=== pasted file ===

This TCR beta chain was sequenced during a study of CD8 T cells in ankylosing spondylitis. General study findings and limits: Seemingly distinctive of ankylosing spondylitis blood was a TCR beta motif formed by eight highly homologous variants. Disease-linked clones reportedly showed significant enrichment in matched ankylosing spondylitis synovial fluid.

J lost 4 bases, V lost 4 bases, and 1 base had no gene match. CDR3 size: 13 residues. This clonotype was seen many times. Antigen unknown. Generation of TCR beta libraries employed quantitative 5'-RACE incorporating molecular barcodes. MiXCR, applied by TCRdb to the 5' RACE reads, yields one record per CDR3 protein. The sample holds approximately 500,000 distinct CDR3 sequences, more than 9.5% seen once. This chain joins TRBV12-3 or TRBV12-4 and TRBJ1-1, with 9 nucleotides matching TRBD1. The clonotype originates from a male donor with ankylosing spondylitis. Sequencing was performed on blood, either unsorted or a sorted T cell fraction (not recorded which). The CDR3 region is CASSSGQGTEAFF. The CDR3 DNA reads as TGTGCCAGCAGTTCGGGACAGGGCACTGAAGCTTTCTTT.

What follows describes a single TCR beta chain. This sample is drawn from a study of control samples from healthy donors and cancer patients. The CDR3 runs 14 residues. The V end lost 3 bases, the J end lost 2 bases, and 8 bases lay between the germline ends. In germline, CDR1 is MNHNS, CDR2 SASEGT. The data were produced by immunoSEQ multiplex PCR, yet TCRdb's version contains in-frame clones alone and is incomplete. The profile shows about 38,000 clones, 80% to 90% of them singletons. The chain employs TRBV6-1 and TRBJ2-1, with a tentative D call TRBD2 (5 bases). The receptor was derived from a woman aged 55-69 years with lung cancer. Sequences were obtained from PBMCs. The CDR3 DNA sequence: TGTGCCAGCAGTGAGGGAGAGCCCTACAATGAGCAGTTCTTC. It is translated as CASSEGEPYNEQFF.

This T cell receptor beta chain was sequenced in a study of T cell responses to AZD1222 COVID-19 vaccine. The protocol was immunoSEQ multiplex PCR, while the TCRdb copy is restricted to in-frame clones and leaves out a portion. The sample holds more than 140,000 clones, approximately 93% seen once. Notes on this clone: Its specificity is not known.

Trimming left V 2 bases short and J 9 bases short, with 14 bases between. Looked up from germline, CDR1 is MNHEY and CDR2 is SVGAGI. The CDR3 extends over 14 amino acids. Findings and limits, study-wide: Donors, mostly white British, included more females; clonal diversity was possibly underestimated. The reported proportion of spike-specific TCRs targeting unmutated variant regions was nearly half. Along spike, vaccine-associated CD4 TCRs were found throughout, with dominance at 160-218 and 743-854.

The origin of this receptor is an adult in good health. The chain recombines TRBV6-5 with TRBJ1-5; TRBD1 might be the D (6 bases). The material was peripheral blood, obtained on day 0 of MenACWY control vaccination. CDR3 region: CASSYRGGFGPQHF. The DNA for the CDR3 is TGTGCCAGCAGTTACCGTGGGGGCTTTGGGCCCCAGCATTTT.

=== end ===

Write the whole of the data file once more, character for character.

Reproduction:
This TCR beta chain was sequenced during a study of CD8 T cells in ankylosing spondylitis. General study findings and limits: Seemingly distinctive of ankylosing spondylitis blood was a TCR beta motif formed by eight highly homologous variants. Disease-linked clones reportedly showed significant enrichment in matched ankylosing spondylitis synovial fluid.

J lost 4 bases, V lost 4 bases, and 1 base had no gene match. CDR3 size: 13 residues. This clonotype was seen many times. Antigen unknown. Generation of TCR beta libraries employed quantitative 5'-RACE incorporating molecular barcodes. MiXCR, applied by TCRdb to the 5' RACE reads, yields one record per CDR3 protein. The sample holds approximately 500,000 distinct CDR3 sequences, more than 9.5% seen once. This chain joins TRBV12-3 or TRBV12-4 and TRBJ1-1, with 9 nucleotides matching TRBD1. The clonotype originates from a male donor with ankylosing spondylitis. Sequencing was performed on blood, either unsorted or a sorted T cell fraction (not recorded which). The CDR3 region is CASSSGQGTEAFF. The CDR3 DNA reads as TGTGCCAGCAGTTCGGGACAGGGCACTGAAGCTTTCTTT.

What follows describes a single TCR beta chain. This sample is drawn from a study of control samples from healthy donors and cancer patients. The CDR3 runs 14 residues. The V end lost 3 bases, the J end lost 2 bases, and 8 bases lay between the germline ends. In germline, CDR1 is MNHNS, CDR2 SASEGT. The data were produced by immunoSEQ multiplex PCR, yet TCRdb's version contains in-frame clones alone and is incomplete. The profile shows about 38,000 clones, 80% to 90% of them singletons. The chain employs TRBV6-1 and TRBJ2-1, with a tentative D call TRBD2 (5 bases). The receptor was derived from a woman aged 55-69 years with lung cancer. Sequences were obtained from PBMCs. The CDR3 DNA sequence: TGTGCCAGCAGTGAGGGAGAGCCCTACAATGAGCAGTTCTTC. It is translated as CASSEGEPYNEQFF.

This T cell receptor beta chain was sequenced in a study of T cell responses to AZD1222 COVID-19 vaccine. The protocol was immunoSEQ multiplex PCR, while the TCRdb copy is restricted to in-frame clones and leaves out a portion. The sample holds more than 140,000 clones, approximately 93% seen once. Notes on this clone: Its specificity is not known.

Trimming left V 2 bases short and J 9 bases short, with 14 bases between. Looked up from germline, CDR1 is MNHEY and CDR2 is SVGAGI. The CDR3 extends over 14 amino acids. Findings and limits, study-wide: Donors, mostly white British, included more females; clonal diversity was possibly underestimated. The reported proportion of spike-specific TCRs targeting unmutated variant regions was nearly half. Along spike, vaccine-associated CD4 TCRs were found throughout, with dominance at 160-218 and 743-854.

The origin of this receptor is an adult in good health. The chain recombines TRBV6-5 with TRBJ1-5; TRBD1 might be the D (6 bases). The material was peripheral blood, obtained on day 0 of MenACWY control vaccination. CDR3 region: CASSYRGGFGPQHF. The DNA for the CDR3 is TGTGCCAGCAGTTACCGTGGGGGCTTTGGGCCCCAGCATTTT.